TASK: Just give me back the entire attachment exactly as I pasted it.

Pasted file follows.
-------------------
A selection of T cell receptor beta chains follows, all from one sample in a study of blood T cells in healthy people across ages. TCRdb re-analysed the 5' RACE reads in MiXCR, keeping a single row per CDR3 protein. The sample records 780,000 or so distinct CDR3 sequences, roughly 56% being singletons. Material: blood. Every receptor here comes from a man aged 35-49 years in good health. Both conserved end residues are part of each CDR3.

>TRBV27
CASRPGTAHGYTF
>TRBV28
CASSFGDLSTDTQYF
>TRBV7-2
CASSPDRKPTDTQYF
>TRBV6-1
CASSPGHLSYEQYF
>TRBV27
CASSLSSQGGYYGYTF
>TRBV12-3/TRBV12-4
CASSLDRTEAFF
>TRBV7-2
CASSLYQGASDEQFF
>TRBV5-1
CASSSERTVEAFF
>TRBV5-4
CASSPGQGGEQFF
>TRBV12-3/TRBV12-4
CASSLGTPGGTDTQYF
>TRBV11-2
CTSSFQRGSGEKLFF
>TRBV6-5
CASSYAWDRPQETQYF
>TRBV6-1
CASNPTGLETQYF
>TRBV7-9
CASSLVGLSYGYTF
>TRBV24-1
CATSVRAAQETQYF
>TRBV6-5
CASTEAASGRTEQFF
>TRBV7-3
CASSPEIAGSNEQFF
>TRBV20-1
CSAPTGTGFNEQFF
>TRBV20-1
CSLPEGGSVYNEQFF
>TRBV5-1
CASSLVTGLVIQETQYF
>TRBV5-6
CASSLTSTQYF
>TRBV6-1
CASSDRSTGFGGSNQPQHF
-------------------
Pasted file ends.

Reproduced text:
A selection of T cell receptor beta chains follows, all from one sample in a study of blood T cells in healthy people across ages. TCRdb re-analysed the 5' RACE reads in MiXCR, keeping a single row per CDR3 protein. The sample records 780,000 or so distinct CDR3 sequences, roughly 56% being singletons. Material: blood. Every receptor here comes from a man aged 35-49 years in good health. Both conserved end residues are part of each CDR3.

>TRBV27
CASRPGTAHGYTF
>TRBV28
CASSFGDLSTDTQYF
>TRBV7-2
CASSPDRKPTDTQYF
>TRBV6-1
CASSPGHLSYEQYF
>TRBV27
CASSLSSQGGYYGYTF
>TRBV12-3/TRBV12-4
CASSLDRTEAFF
>TRBV7-2
CASSLYQGASDEQFF
>TRBV5-1
CASSSERTVEAFF
>TRBV5-4
CASSPGQGGEQFF
>TRBV12-3/TRBV12-4
CASSLGTPGGTDTQYF
>TRBV11-2
CTSSFQRGSGEKLFF
>TRBV6-5
CASSYAWDRPQETQYF
>TRBV6-1
CASNPTGLETQYF
>TRBV7-9
CASSLVGLSYGYTF
>TRBV24-1
CATSVRAAQETQYF
>TRBV6-5
CASTEAASGRTEQFF
>TRBV7-3
CASSPEIAGSNEQFF
>TRBV20-1
CSAPTGTGFNEQFF
>TRBV20-1
CSLPEGGSVYNEQFF
>TRBV5-1
CASSLVTGLVIQETQYF
>TRBV5-6
CASSLTSTQYF
>TRBV6-1
CASSDRSTGFGGSNQPQHF